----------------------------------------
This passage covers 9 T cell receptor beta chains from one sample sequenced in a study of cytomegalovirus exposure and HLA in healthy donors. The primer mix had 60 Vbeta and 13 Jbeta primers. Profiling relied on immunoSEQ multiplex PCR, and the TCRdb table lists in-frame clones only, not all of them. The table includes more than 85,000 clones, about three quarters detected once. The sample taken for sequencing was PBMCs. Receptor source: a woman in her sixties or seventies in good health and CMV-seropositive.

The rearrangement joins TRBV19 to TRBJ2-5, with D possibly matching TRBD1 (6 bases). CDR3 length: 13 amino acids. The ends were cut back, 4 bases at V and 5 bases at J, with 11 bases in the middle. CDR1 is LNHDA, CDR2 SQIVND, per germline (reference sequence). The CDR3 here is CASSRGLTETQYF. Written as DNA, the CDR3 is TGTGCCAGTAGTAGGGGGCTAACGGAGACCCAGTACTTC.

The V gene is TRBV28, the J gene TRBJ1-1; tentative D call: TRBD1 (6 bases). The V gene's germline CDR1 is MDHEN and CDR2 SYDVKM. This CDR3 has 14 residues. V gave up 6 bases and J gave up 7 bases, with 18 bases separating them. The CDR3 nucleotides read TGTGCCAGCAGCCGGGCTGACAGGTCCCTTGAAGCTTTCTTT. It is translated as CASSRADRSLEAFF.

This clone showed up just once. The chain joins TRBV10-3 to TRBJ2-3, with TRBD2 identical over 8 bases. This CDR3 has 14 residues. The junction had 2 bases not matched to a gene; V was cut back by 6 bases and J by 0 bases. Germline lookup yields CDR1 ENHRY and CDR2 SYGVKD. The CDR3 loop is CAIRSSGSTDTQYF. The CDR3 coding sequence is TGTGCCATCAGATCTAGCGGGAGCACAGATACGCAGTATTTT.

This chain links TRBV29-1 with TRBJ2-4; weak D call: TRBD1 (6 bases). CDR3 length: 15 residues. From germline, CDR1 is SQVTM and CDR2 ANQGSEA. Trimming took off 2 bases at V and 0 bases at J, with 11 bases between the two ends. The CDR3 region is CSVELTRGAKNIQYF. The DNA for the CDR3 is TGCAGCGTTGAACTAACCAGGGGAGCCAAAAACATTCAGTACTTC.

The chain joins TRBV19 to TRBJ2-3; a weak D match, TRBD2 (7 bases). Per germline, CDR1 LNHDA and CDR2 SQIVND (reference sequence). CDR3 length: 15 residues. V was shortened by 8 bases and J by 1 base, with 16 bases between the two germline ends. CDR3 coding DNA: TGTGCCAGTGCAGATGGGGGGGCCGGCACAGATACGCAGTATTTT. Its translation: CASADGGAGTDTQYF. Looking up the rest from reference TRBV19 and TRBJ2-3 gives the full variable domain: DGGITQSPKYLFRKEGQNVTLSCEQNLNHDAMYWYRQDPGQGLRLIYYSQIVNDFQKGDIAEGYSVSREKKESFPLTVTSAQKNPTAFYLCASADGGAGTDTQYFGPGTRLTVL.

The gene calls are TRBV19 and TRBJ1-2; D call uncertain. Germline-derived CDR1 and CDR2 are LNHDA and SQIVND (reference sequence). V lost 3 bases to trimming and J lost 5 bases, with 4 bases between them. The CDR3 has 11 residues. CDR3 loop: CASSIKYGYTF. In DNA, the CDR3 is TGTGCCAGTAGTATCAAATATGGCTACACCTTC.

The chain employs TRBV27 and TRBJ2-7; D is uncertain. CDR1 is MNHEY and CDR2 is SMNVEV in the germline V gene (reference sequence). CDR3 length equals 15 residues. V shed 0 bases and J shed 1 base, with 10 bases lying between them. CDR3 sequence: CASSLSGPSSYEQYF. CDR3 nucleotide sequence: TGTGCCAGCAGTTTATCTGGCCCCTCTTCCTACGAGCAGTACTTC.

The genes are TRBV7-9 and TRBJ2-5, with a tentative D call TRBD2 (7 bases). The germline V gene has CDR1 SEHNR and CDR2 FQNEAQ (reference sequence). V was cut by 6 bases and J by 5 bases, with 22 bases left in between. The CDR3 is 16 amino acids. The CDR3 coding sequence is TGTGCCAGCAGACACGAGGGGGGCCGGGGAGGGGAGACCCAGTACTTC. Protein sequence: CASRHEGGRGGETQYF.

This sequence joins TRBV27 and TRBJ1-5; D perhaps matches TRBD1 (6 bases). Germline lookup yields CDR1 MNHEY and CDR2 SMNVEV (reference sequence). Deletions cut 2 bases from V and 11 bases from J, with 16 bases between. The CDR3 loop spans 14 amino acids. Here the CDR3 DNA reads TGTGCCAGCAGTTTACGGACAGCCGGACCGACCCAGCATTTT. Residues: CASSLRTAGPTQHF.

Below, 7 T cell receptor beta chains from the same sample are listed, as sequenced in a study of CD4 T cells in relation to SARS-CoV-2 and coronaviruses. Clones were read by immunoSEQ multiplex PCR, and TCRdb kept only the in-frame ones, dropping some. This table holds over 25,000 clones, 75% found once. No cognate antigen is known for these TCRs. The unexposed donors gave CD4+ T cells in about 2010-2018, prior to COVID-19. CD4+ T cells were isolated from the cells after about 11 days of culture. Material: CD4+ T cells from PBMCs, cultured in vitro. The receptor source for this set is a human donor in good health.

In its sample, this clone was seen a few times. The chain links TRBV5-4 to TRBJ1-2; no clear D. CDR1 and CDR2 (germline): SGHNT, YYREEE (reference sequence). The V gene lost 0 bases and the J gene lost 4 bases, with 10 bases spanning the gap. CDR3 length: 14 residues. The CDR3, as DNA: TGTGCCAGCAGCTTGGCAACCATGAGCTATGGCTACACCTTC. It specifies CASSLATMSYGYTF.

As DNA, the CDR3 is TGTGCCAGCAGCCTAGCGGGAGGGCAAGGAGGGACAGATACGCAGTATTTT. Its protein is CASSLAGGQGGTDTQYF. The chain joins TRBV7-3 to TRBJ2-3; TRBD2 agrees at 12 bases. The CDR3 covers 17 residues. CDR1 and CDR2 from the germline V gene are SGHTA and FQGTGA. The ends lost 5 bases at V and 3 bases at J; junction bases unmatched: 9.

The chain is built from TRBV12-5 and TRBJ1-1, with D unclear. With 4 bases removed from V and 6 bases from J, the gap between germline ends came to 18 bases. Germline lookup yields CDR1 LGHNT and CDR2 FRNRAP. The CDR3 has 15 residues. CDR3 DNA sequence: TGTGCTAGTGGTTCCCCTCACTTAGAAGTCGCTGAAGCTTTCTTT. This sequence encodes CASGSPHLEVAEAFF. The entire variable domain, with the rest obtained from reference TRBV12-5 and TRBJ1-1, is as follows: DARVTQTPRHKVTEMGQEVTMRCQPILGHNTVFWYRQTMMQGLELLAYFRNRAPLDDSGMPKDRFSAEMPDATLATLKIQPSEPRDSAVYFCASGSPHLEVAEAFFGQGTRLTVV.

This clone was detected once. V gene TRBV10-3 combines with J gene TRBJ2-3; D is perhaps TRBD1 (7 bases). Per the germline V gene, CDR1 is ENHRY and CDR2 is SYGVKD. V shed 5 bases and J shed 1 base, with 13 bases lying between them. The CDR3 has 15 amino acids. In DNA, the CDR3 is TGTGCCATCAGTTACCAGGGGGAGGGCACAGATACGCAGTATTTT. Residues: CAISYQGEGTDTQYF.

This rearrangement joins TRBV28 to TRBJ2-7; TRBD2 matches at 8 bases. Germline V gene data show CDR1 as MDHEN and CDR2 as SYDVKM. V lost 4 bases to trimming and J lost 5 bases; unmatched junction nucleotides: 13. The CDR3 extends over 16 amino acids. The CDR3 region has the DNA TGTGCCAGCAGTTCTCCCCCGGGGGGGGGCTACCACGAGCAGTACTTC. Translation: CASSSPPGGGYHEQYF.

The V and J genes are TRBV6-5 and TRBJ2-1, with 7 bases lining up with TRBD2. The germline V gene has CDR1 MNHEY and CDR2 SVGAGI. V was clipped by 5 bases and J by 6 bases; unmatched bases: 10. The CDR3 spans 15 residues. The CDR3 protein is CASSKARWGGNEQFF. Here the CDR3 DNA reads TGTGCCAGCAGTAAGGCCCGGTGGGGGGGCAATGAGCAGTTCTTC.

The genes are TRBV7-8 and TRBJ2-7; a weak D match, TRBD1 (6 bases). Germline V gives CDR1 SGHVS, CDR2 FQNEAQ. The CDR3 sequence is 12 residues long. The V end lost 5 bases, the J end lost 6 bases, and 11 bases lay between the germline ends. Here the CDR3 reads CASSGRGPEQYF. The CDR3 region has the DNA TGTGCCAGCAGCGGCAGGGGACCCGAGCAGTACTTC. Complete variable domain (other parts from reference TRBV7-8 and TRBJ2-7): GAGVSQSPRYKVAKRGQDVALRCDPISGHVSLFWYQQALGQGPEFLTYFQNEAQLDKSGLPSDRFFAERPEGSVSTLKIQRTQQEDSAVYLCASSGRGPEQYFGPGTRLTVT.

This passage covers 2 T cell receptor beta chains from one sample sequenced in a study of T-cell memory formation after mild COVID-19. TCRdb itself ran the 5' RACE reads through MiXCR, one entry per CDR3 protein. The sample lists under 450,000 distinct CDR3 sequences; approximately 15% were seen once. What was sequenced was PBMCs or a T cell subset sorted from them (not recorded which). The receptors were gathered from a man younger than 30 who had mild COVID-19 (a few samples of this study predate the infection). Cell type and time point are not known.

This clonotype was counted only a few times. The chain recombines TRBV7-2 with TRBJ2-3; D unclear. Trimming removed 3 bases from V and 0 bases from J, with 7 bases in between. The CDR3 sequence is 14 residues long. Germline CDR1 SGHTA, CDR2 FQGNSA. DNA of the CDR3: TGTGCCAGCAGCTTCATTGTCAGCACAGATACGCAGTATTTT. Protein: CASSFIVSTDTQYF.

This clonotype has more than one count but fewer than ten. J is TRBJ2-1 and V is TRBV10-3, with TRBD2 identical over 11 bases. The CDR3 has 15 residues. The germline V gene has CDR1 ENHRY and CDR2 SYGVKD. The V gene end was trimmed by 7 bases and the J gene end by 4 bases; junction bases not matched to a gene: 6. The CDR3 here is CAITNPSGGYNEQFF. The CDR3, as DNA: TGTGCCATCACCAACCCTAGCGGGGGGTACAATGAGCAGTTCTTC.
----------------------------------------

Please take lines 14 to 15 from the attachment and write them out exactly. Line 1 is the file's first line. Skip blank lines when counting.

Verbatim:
The chain is built from TRBV12-5 and TRBJ1-1, with D unclear. With 4 bases removed from V and 6 bases from J, the gap between germline ends came to 18 bases. Germline lookup yields CDR1 LGHNT and CDR2 FRNRAP. The CDR3 has 15 residues. CDR3 DNA sequence: TGTGCTAGTGGTTCCCCTCACTTAGAAGTCGCTGAAGCTTTCTTT. This sequence encodes CASGSPHLEVAEAFF. The entire variable domain, with the rest obtained from reference TRBV12-5 and TRBJ1-1, is as follows: DARVTQTPRHKVTEMGQEVTMRCQPILGHNTVFWYRQTMMQGLELLAYFRNRAPLDDSGMPKDRFSAEMPDATLATLKIQPSEPRDSAVYFCASGSPHLEVAEAFFGQGTRLTVV.

This clone was detected once. V gene TRBV10-3 combines with J gene TRBJ2-3; D is perhaps TRBD1 (7 bases). Per the germline V gene, CDR1 is ENHRY and CDR2 is SYGVKD. V shed 5 bases and J shed 1 base, with 13 bases lying between them. The CDR3 has 15 amino acids. In DNA, the CDR3 is TGTGCCATCAGTTACCAGGGGGAGGGCACAGATACGCAGTATTTT. Residues: CAISYQGEGTDTQYF.